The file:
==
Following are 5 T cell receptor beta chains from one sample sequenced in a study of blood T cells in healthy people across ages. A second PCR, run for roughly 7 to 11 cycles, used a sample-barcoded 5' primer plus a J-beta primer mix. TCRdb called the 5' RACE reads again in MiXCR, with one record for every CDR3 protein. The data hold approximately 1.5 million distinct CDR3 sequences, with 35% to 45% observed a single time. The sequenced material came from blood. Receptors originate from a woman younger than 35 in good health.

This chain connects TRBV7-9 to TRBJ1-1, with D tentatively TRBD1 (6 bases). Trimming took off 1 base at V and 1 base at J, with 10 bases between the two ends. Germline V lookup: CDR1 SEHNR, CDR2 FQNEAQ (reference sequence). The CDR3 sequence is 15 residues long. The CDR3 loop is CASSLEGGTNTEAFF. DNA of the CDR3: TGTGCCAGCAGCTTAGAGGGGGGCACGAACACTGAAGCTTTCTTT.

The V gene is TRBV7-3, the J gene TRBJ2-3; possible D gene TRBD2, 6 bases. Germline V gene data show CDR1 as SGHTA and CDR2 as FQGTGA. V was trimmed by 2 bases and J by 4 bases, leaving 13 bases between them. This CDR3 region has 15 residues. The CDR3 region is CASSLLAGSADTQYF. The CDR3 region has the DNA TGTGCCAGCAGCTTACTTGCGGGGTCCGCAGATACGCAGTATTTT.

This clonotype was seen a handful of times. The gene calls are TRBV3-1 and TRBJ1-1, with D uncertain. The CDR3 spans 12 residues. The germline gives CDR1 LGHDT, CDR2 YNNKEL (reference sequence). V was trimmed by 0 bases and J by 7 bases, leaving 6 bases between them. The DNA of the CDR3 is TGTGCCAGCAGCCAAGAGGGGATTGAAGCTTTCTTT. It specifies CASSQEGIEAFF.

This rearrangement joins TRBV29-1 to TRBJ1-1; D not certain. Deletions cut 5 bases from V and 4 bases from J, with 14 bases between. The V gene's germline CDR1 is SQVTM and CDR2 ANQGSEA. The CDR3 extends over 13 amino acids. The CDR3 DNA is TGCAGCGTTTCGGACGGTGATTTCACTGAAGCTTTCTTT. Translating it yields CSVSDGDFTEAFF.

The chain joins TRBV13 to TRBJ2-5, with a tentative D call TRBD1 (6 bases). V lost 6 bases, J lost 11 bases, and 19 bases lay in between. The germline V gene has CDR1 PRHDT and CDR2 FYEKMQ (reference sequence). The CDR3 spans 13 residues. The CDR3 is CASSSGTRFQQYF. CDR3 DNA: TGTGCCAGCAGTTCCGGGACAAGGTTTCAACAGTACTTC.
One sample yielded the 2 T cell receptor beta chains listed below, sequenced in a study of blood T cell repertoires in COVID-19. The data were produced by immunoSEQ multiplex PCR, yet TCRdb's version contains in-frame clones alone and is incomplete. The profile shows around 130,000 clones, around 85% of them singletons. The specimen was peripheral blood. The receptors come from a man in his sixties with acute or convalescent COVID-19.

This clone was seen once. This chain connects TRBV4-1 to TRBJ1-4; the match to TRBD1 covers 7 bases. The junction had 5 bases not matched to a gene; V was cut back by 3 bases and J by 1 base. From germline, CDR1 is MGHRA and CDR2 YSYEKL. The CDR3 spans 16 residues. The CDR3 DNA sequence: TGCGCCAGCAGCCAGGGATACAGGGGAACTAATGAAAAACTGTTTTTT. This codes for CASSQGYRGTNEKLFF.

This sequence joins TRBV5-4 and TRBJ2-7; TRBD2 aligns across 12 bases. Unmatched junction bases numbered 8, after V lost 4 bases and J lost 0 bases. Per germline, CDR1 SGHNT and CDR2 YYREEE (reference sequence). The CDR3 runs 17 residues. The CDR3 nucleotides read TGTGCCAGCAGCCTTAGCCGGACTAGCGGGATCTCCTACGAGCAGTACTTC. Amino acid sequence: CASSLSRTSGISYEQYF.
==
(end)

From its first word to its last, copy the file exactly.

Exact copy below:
Following are 5 T cell receptor beta chains from one sample sequenced in a study of blood T cells in healthy people across ages. A second PCR, run for roughly 7 to 11 cycles, used a sample-barcoded 5' primer plus a J-beta primer mix. TCRdb called the 5' RACE reads again in MiXCR, with one record for every CDR3 protein. The data hold approximately 1.5 million distinct CDR3 sequences, with 35% to 45% observed a single time. The sequenced material came from blood. Receptors originate from a woman younger than 35 in good health.

This chain connects TRBV7-9 to TRBJ1-1, with D tentatively TRBD1 (6 bases). Trimming took off 1 base at V and 1 base at J, with 10 bases between the two ends. Germline V lookup: CDR1 SEHNR, CDR2 FQNEAQ (reference sequence). The CDR3 sequence is 15 residues long. The CDR3 loop is CASSLEGGTNTEAFF. DNA of the CDR3: TGTGCCAGCAGCTTAGAGGGGGGCACGAACACTGAAGCTTTCTTT.

The V gene is TRBV7-3, the J gene TRBJ2-3; possible D gene TRBD2, 6 bases. Germline V gene data show CDR1 as SGHTA and CDR2 as FQGTGA. V was trimmed by 2 bases and J by 4 bases, leaving 13 bases between them. This CDR3 region has 15 residues. The CDR3 region is CASSLLAGSADTQYF. The CDR3 region has the DNA TGTGCCAGCAGCTTACTTGCGGGGTCCGCAGATACGCAGTATTTT.

This clonotype was seen a handful of times. The gene calls are TRBV3-1 and TRBJ1-1, with D uncertain. The CDR3 spans 12 residues. The germline gives CDR1 LGHDT, CDR2 YNNKEL (reference sequence). V was trimmed by 0 bases and J by 7 bases, leaving 6 bases between them. The DNA of the CDR3 is TGTGCCAGCAGCCAAGAGGGGATTGAAGCTTTCTTT. It specifies CASSQEGIEAFF.

This rearrangement joins TRBV29-1 to TRBJ1-1; D not certain. Deletions cut 5 bases from V and 4 bases from J, with 14 bases between. The V gene's germline CDR1 is SQVTM and CDR2 ANQGSEA. The CDR3 extends over 13 amino acids. The CDR3 DNA is TGCAGCGTTTCGGACGGTGATTTCACTGAAGCTTTCTTT. Translating it yields CSVSDGDFTEAFF.

The chain joins TRBV13 to TRBJ2-5, with a tentative D call TRBD1 (6 bases). V lost 6 bases, J lost 11 bases, and 19 bases lay in between. The germline V gene has CDR1 PRHDT and CDR2 FYEKMQ (reference sequence). The CDR3 spans 13 residues. The CDR3 is CASSSGTRFQQYF. CDR3 DNA: TGTGCCAGCAGTTCCGGGACAAGGTTTCAACAGTACTTC.
One sample yielded the 2 T cell receptor beta chains listed below, sequenced in a study of blood T cell repertoires in COVID-19. The data were produced by immunoSEQ multiplex PCR, yet TCRdb's version contains in-frame clones alone and is incomplete. The profile shows around 130,000 clones, around 85% of them singletons. The specimen was peripheral blood. The receptors come from a man in his sixties with acute or convalescent COVID-19.

This clone was seen once. This chain connects TRBV4-1 to TRBJ1-4; the match to TRBD1 covers 7 bases. The junction had 5 bases not matched to a gene; V was cut back by 3 bases and J by 1 base. From germline, CDR1 is MGHRA and CDR2 YSYEKL. The CDR3 spans 16 residues. The CDR3 DNA sequence: TGCGCCAGCAGCCAGGGATACAGGGGAACTAATGAAAAACTGTTTTTT. This codes for CASSQGYRGTNEKLFF.

This sequence joins TRBV5-4 and TRBJ2-7; TRBD2 aligns across 12 bases. Unmatched junction bases numbered 8, after V lost 4 bases and J lost 0 bases. Per germline, CDR1 SGHNT and CDR2 YYREEE (reference sequence). The CDR3 runs 17 residues. The CDR3 nucleotides read TGTGCCAGCAGCCTTAGCCGGACTAGCGGGATCTCCTACGAGCAGTACTTC. Amino acid sequence: CASSLSRTSGISYEQYF.